2

Is there a Buddhist tradition or practice, which involves developing or showing metta towards a non-sentient entity ... for example, towards a jar of rice?

If not, why not?

Is it theoretically possible (according to Buddhist theory) that such a practice might have an effect, an effect not only on the mind of the practitioner but also on the object ... for example, might speaking kindly to a sealed jar of cooked rice cause it to rot more slowly (as suggested by Masuro Emoto's rice experiment)?


Masuro Emoto's rice experiment was to put cooked rice in three sealed jars: then say hateful words to one jar, loving words to another, and ignore the third. Allegedly the rice jar to which were said loving words does well (rots more slowly), and the ones you ignore and say bad words to will do less well (they rot or grow mouldy more quickly than the other one).

Edit : the experiment didn't work - i also added two slices of the same apple next to the rice - and even the "good" rice and apple got rotten a bit faster

1

Is there a Buddhist tradition or practice, which involves developing or showing metta towards a non-sentient entity ... for example, towards a jar of rice?

Not that I know of.

If not, why not?

This essay says,

These four attitudes are said to be excellent or sublime because they are the right or ideal way of conduct towards living beings (sattesu samma patipatti). They provide, in fact, the answer to all situations arising from social contact.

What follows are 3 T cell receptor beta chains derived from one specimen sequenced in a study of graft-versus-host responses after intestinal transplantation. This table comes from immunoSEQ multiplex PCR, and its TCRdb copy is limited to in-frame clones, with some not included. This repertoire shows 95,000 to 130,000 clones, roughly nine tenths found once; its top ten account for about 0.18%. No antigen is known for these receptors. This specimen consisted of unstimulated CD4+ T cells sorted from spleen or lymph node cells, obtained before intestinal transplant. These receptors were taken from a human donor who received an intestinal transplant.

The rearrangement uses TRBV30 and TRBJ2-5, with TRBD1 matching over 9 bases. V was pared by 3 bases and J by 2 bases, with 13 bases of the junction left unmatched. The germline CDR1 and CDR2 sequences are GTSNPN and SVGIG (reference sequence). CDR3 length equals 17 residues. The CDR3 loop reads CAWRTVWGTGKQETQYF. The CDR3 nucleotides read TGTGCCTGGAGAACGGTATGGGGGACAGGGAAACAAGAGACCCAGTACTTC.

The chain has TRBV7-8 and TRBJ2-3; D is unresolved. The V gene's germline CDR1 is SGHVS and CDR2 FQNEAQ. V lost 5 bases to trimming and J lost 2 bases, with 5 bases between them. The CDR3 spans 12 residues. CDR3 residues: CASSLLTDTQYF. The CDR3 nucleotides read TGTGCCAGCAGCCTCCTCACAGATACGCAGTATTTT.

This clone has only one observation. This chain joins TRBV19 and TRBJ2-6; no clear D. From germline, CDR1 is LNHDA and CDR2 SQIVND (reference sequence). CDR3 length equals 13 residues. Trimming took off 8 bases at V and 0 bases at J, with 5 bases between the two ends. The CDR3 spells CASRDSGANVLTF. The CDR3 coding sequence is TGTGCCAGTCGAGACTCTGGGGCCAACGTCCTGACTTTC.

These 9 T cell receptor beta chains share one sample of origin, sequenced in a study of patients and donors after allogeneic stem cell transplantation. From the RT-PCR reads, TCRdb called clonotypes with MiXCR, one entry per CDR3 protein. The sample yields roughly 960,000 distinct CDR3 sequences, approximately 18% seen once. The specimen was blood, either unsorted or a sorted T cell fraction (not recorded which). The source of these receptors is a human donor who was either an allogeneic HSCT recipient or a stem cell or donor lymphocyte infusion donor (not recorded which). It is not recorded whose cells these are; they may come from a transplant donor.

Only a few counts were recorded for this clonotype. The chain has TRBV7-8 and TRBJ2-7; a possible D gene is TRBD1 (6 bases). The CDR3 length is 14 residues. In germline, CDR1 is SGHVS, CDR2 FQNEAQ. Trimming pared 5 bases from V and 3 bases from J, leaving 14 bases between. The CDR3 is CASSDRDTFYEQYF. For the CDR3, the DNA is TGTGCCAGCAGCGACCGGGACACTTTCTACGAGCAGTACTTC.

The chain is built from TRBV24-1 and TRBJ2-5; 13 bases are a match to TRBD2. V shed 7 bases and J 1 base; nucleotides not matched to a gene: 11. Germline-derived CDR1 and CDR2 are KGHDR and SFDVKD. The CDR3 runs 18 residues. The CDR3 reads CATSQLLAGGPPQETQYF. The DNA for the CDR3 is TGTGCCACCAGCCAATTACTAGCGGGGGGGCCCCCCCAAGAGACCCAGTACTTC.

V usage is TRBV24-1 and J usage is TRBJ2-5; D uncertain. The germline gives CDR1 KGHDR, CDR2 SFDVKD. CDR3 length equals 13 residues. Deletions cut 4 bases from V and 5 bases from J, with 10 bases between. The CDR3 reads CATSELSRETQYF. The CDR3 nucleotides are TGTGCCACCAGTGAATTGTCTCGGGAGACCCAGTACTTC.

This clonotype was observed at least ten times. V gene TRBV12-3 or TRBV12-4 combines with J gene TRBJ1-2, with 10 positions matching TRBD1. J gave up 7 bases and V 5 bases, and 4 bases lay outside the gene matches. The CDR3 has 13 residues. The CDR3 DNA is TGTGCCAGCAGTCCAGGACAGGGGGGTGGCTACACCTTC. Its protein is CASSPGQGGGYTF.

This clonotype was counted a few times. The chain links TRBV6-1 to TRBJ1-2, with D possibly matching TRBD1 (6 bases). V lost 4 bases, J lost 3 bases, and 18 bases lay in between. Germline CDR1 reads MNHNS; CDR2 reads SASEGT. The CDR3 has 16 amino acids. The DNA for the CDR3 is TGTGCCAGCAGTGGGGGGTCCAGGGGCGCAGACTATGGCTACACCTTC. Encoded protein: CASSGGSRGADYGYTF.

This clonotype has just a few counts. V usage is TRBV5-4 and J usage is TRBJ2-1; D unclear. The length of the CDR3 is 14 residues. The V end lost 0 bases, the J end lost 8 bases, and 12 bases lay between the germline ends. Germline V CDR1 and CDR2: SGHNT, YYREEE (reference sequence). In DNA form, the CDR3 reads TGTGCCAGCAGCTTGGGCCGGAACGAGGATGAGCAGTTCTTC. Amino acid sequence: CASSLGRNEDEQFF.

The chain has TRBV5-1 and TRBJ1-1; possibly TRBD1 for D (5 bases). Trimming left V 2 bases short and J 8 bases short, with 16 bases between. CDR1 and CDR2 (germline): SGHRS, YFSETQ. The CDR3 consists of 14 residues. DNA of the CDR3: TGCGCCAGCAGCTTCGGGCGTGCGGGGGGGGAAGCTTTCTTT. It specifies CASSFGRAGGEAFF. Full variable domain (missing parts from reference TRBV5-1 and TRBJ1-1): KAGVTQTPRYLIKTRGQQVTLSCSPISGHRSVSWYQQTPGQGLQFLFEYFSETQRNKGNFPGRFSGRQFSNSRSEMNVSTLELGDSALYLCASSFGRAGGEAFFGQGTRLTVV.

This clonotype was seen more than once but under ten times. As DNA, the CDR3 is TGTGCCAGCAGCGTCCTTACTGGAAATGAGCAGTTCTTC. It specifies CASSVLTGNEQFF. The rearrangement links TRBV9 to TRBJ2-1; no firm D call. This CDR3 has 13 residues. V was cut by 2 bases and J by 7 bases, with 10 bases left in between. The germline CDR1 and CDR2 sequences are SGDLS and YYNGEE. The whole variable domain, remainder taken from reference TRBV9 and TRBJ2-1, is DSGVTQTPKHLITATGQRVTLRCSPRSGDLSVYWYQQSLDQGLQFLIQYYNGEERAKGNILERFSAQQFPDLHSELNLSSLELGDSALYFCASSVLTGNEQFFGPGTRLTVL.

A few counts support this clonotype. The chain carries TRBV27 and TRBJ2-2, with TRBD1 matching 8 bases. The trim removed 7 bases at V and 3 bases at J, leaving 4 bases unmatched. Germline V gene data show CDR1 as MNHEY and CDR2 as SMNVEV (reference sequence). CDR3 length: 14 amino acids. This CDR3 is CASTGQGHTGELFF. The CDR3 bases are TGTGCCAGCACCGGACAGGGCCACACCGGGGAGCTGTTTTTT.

Rice isn't a "living being", and one does not have "social contact" with rice.

Also I don't think that rice is capable of "suffering" (because it isn't sentient; it's inanimate), and so it's not a suitable object for "metta".

Is it theoretically possible (according to Buddhist theory) that such a practice might have an effect, an effect not only on the mind of the practitioner but also on the object

I don't think so. I think you're asking that the rice last longer before spoiling, that it be less impermanent; and I don't remember seeing doctrine which I could construe as saying that "wishing that something were less impermanent is enough make it so".

Conversely there's doctrine about doing rather than wishing: saying e.g. if you want a long life then you should do things which are conducive to long life (not just wish for it).

Perhaps being careful about preparing the rice you care for, and doing something such as cleaning the jar more carefully or sealing the jar more tightly, might show an experimental effect.

| improve this answer | |
  • thank you for uploading the question again - I added apples next to the rice doing the same thing (its a known variation of the rice experiment) and until now they are both in similar shape and the one i say good words to is even a bit worse – breath Aug 15 '17 at 21:13
1

Metta is practitioner's consciousness that thinking to make happy consciousness arise in the other lives. (sukhī attānaṃ pariharantu)

Rice never have happy consciousness arising.

Masuro Emoto's rice experiment was just utuniyāma. That experiment was just regular of nature. It doesn't mean rice has consciousness arising.

| improve this answer | |
1

Metta is practiced in order to overcome the feeling of negativity and alienation towards the world in the practitioner's mind. The grudge towards the world is replaced with compassion for the people. If this negativity is not removed it remains a drain of emotional energy and precludes attainment of Jhanas.

Since no-one normally has grudge against rice or apple, Metta towards it is a nonsensical concept.

| improve this answer | |

Your Answer

By clicking “Post Your Answer”, you agree to our terms of service, privacy policy and cookie policy

Not the answer you're looking for? Browse other questions tagged or ask your own question.